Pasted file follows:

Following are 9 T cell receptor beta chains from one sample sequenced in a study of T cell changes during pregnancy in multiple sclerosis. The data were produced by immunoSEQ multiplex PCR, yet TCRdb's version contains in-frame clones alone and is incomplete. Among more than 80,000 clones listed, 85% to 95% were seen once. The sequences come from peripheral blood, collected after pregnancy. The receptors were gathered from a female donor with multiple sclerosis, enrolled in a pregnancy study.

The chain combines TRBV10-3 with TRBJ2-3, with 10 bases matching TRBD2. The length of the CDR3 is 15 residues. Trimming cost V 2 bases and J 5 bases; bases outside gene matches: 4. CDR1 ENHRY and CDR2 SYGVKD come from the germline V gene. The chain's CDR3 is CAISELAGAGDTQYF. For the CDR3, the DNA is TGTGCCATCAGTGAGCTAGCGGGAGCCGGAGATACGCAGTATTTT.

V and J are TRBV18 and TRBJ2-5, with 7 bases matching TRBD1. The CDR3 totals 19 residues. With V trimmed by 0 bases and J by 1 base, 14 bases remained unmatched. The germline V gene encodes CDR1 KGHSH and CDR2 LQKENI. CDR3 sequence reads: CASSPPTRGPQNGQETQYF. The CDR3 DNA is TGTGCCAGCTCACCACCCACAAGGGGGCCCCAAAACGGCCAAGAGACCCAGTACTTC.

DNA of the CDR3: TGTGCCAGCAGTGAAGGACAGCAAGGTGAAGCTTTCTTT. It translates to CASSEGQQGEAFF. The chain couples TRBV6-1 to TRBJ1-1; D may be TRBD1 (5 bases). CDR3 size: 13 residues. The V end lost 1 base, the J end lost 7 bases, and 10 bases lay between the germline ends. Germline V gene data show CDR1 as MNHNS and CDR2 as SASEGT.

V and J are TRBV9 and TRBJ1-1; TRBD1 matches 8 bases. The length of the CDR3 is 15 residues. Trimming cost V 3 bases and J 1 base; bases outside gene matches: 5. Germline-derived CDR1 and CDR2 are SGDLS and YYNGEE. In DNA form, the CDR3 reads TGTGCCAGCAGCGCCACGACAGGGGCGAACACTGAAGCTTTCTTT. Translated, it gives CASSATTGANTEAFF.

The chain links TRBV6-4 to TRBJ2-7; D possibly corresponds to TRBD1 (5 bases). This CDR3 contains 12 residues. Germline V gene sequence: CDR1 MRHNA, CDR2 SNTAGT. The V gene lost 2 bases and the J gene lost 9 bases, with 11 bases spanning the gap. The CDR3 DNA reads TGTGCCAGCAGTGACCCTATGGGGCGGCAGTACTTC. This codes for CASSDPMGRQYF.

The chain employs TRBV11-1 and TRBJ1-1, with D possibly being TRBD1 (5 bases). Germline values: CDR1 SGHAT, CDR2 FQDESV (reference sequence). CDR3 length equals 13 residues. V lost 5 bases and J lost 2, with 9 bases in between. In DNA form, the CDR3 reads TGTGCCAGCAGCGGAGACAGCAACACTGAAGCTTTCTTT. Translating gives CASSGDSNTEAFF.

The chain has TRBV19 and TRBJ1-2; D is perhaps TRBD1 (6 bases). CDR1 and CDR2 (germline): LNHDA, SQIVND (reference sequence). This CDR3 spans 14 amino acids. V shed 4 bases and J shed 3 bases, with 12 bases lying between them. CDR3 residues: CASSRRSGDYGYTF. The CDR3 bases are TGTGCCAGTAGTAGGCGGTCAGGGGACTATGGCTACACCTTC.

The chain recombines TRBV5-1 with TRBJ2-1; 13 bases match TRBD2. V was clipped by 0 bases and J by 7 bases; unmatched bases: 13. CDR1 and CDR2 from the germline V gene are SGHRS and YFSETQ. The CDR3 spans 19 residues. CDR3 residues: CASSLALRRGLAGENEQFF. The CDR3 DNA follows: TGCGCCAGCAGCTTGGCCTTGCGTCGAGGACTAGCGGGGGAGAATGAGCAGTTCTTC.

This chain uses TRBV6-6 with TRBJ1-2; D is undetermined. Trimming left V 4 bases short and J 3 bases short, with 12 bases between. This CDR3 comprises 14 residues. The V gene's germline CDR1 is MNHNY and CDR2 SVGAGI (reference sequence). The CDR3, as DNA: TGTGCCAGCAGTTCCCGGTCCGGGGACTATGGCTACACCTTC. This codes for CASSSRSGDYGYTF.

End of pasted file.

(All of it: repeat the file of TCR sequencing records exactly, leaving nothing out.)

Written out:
Following are 9 T cell receptor beta chains from one sample sequenced in a study of T cell changes during pregnancy in multiple sclerosis. The data were produced by immunoSEQ multiplex PCR, yet TCRdb's version contains in-frame clones alone and is incomplete. Among more than 80,000 clones listed, 85% to 95% were seen once. The sequences come from peripheral blood, collected after pregnancy. The receptors were gathered from a female donor with multiple sclerosis, enrolled in a pregnancy study.

The chain combines TRBV10-3 with TRBJ2-3, with 10 bases matching TRBD2. The length of the CDR3 is 15 residues. Trimming cost V 2 bases and J 5 bases; bases outside gene matches: 4. CDR1 ENHRY and CDR2 SYGVKD come from the germline V gene. The chain's CDR3 is CAISELAGAGDTQYF. For the CDR3, the DNA is TGTGCCATCAGTGAGCTAGCGGGAGCCGGAGATACGCAGTATTTT.

V and J are TRBV18 and TRBJ2-5, with 7 bases matching TRBD1. The CDR3 totals 19 residues. With V trimmed by 0 bases and J by 1 base, 14 bases remained unmatched. The germline V gene encodes CDR1 KGHSH and CDR2 LQKENI. CDR3 sequence reads: CASSPPTRGPQNGQETQYF. The CDR3 DNA is TGTGCCAGCTCACCACCCACAAGGGGGCCCCAAAACGGCCAAGAGACCCAGTACTTC.

DNA of the CDR3: TGTGCCAGCAGTGAAGGACAGCAAGGTGAAGCTTTCTTT. It translates to CASSEGQQGEAFF. The chain couples TRBV6-1 to TRBJ1-1; D may be TRBD1 (5 bases). CDR3 size: 13 residues. The V end lost 1 base, the J end lost 7 bases, and 10 bases lay between the germline ends. Germline V gene data show CDR1 as MNHNS and CDR2 as SASEGT.

V and J are TRBV9 and TRBJ1-1; TRBD1 matches 8 bases. The length of the CDR3 is 15 residues. Trimming cost V 3 bases and J 1 base; bases outside gene matches: 5. Germline-derived CDR1 and CDR2 are SGDLS and YYNGEE. In DNA form, the CDR3 reads TGTGCCAGCAGCGCCACGACAGGGGCGAACACTGAAGCTTTCTTT. Translated, it gives CASSATTGANTEAFF.

The chain links TRBV6-4 to TRBJ2-7; D possibly corresponds to TRBD1 (5 bases). This CDR3 contains 12 residues. Germline V gene sequence: CDR1 MRHNA, CDR2 SNTAGT. The V gene lost 2 bases and the J gene lost 9 bases, with 11 bases spanning the gap. The CDR3 DNA reads TGTGCCAGCAGTGACCCTATGGGGCGGCAGTACTTC. This codes for CASSDPMGRQYF.

The chain employs TRBV11-1 and TRBJ1-1, with D possibly being TRBD1 (5 bases). Germline values: CDR1 SGHAT, CDR2 FQDESV (reference sequence). CDR3 length equals 13 residues. V lost 5 bases and J lost 2, with 9 bases in between. In DNA form, the CDR3 reads TGTGCCAGCAGCGGAGACAGCAACACTGAAGCTTTCTTT. Translating gives CASSGDSNTEAFF.

The chain has TRBV19 and TRBJ1-2; D is perhaps TRBD1 (6 bases). CDR1 and CDR2 (germline): LNHDA, SQIVND (reference sequence). This CDR3 spans 14 amino acids. V shed 4 bases and J shed 3 bases, with 12 bases lying between them. CDR3 residues: CASSRRSGDYGYTF. The CDR3 bases are TGTGCCAGTAGTAGGCGGTCAGGGGACTATGGCTACACCTTC.

The chain recombines TRBV5-1 with TRBJ2-1; 13 bases match TRBD2. V was clipped by 0 bases and J by 7 bases; unmatched bases: 13. CDR1 and CDR2 from the germline V gene are SGHRS and YFSETQ. The CDR3 spans 19 residues. CDR3 residues: CASSLALRRGLAGENEQFF. The CDR3 DNA follows: TGCGCCAGCAGCTTGGCCTTGCGTCGAGGACTAGCGGGGGAGAATGAGCAGTTCTTC.

This chain uses TRBV6-6 with TRBJ1-2; D is undetermined. Trimming left V 4 bases short and J 3 bases short, with 12 bases between. This CDR3 comprises 14 residues. The V gene's germline CDR1 is MNHNY and CDR2 SVGAGI (reference sequence). The CDR3, as DNA: TGTGCCAGCAGTTCCCGGTCCGGGGACTATGGCTACACCTTC. This codes for CASSSRSGDYGYTF.